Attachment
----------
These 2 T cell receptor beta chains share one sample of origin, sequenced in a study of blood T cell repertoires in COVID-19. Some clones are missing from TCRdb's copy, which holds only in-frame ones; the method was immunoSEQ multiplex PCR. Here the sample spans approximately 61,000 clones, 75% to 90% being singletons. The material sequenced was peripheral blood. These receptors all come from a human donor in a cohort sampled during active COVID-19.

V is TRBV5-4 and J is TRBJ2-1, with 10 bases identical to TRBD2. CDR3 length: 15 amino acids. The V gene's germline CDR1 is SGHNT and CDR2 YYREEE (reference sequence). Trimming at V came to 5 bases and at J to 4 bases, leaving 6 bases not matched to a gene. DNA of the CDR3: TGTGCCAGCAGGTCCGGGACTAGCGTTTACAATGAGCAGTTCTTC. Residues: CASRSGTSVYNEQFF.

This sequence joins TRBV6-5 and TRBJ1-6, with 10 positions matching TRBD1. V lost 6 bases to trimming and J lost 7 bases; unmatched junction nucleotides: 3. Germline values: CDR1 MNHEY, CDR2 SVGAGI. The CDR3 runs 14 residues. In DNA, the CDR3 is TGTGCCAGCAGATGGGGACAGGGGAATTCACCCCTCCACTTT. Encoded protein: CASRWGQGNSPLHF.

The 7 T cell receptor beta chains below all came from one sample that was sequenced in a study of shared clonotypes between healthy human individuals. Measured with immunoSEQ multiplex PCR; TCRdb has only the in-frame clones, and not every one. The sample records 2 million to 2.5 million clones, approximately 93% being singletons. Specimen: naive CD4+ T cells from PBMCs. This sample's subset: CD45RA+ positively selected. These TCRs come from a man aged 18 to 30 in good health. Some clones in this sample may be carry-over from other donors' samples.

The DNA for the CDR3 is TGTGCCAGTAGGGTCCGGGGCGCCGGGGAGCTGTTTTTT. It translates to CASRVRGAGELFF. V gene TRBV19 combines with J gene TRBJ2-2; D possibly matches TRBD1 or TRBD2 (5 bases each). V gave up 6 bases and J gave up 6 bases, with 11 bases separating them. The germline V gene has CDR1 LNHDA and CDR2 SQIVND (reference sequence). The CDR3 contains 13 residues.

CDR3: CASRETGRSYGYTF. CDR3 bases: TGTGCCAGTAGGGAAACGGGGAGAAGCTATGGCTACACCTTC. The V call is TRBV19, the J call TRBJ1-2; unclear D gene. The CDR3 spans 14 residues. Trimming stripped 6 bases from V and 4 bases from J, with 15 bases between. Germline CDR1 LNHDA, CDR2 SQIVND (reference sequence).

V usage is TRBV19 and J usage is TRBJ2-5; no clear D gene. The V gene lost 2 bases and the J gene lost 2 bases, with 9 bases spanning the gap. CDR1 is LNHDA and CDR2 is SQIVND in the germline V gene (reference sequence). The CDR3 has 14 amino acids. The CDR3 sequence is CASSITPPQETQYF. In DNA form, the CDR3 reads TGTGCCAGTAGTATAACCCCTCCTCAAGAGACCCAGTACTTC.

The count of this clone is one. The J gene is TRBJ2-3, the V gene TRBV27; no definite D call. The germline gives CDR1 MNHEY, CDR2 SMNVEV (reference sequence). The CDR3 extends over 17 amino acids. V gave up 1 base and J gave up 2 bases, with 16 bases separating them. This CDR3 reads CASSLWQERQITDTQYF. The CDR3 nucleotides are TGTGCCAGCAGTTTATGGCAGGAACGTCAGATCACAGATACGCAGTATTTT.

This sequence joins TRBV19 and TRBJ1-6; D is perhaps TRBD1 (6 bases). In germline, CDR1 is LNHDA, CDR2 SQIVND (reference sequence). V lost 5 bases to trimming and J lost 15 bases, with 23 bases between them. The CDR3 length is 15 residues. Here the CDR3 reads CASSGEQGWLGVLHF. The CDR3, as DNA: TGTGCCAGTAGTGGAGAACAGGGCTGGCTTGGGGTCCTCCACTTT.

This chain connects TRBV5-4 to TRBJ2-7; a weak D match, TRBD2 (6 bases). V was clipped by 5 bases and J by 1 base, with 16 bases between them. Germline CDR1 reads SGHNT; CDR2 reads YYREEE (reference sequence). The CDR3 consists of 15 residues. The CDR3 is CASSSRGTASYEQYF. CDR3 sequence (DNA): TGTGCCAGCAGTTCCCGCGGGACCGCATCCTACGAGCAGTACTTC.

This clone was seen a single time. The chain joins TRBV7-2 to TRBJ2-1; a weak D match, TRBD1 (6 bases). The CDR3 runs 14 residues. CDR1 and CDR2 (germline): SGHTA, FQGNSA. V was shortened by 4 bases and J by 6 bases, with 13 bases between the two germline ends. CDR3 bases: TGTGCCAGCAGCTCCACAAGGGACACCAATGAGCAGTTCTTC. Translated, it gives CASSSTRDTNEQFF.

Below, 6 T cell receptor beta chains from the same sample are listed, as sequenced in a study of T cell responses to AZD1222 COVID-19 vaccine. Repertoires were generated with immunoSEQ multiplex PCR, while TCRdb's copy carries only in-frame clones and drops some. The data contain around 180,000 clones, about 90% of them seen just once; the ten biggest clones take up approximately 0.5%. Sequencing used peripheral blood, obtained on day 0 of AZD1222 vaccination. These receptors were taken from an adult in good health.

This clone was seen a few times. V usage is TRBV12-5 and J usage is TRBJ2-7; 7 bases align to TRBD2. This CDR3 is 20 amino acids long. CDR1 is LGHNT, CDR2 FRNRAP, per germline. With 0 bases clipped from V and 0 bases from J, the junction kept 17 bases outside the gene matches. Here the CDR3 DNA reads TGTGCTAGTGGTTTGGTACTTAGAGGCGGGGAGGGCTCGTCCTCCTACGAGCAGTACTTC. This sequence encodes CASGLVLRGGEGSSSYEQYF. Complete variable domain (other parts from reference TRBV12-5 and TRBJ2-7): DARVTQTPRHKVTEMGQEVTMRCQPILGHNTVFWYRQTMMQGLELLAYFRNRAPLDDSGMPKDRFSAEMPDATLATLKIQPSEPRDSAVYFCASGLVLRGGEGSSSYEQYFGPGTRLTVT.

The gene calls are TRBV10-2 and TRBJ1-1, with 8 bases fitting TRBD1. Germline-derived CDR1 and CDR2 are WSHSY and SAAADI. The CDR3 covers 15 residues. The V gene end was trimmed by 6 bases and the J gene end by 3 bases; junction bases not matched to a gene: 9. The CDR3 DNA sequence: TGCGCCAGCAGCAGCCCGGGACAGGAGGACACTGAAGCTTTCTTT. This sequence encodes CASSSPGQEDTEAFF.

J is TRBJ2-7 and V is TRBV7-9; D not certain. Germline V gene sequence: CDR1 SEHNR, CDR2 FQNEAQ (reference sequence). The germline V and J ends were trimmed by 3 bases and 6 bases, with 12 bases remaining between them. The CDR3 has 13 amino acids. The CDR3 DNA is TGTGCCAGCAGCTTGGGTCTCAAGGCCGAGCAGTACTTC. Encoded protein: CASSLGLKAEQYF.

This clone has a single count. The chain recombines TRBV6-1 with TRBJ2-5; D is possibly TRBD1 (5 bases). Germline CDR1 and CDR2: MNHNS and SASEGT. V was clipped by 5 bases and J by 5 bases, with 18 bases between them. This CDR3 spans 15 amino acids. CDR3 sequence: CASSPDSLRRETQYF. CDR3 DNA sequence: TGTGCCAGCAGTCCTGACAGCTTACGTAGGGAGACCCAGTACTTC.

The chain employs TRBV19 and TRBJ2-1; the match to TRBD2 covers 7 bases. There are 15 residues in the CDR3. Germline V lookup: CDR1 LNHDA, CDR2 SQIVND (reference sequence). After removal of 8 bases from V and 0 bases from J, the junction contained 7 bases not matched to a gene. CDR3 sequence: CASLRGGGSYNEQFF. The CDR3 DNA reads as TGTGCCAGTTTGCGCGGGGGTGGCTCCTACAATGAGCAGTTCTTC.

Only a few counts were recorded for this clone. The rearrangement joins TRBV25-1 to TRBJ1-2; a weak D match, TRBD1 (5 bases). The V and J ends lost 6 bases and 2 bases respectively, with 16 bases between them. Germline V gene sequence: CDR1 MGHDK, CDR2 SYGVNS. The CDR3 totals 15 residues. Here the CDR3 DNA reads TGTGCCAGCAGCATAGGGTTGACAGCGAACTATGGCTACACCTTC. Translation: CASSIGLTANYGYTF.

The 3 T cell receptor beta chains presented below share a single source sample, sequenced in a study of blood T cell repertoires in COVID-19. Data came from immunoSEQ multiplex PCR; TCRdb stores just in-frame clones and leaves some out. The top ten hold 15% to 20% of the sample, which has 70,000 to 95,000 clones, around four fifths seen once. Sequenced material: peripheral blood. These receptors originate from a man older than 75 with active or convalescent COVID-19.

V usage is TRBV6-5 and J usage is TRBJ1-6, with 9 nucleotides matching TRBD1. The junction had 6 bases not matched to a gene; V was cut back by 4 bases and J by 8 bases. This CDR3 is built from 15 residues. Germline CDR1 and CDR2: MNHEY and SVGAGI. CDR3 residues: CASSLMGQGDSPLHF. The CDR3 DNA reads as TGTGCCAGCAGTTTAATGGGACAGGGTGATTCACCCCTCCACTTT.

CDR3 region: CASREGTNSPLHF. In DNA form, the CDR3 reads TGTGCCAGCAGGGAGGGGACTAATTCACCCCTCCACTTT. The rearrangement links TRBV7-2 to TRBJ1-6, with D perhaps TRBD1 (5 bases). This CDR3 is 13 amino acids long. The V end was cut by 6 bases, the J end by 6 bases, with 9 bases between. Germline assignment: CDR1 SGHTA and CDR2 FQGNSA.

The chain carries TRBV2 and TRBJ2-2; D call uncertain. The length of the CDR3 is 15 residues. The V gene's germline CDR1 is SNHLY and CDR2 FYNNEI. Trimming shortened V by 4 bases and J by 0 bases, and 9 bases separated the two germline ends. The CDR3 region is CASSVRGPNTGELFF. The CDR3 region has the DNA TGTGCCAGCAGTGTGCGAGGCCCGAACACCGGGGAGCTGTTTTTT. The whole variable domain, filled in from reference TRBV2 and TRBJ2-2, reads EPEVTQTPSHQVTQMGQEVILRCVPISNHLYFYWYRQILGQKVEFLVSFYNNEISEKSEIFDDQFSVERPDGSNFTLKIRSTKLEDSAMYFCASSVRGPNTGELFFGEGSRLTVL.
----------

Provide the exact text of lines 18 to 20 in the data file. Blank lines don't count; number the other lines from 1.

Only a few counts were recorded for this clone. The rearrangement joins TRBV25-1 to TRBJ1-2; a weak D match, TRBD1 (5 bases). The V and J ends lost 6 bases and 2 bases respectively, with 16 bases between them. Germline V gene sequence: CDR1 MGHDK, CDR2 SYGVNS. The CDR3 totals 15 residues. Here the CDR3 DNA reads TGTGCCAGCAGCATAGGGTTGACAGCGAACTATGGCTACACCTTC. Translation: CASSIGLTANYGYTF.

The 3 T cell receptor beta chains presented below share a single source sample, sequenced in a study of blood T cell repertoires in COVID-19. Data came from immunoSEQ multiplex PCR; TCRdb stores just in-frame clones and leaves some out. The top ten hold 15% to 20% of the sample, which has 70,000 to 95,000 clones, around four fifths seen once. Sequenced material: peripheral blood. These receptors originate from a man older than 75 with active or convalescent COVID-19.

V usage is TRBV6-5 and J usage is TRBJ1-6, with 9 nucleotides matching TRBD1. The junction had 6 bases not matched to a gene; V was cut back by 4 bases and J by 8 bases. This CDR3 is built from 15 residues. Germline CDR1 and CDR2: MNHEY and SVGAGI. CDR3 residues: CASSLMGQGDSPLHF. The CDR3 DNA reads as TGTGCCAGCAGTTTAATGGGACAGGGTGATTCACCCCTCCACTTT.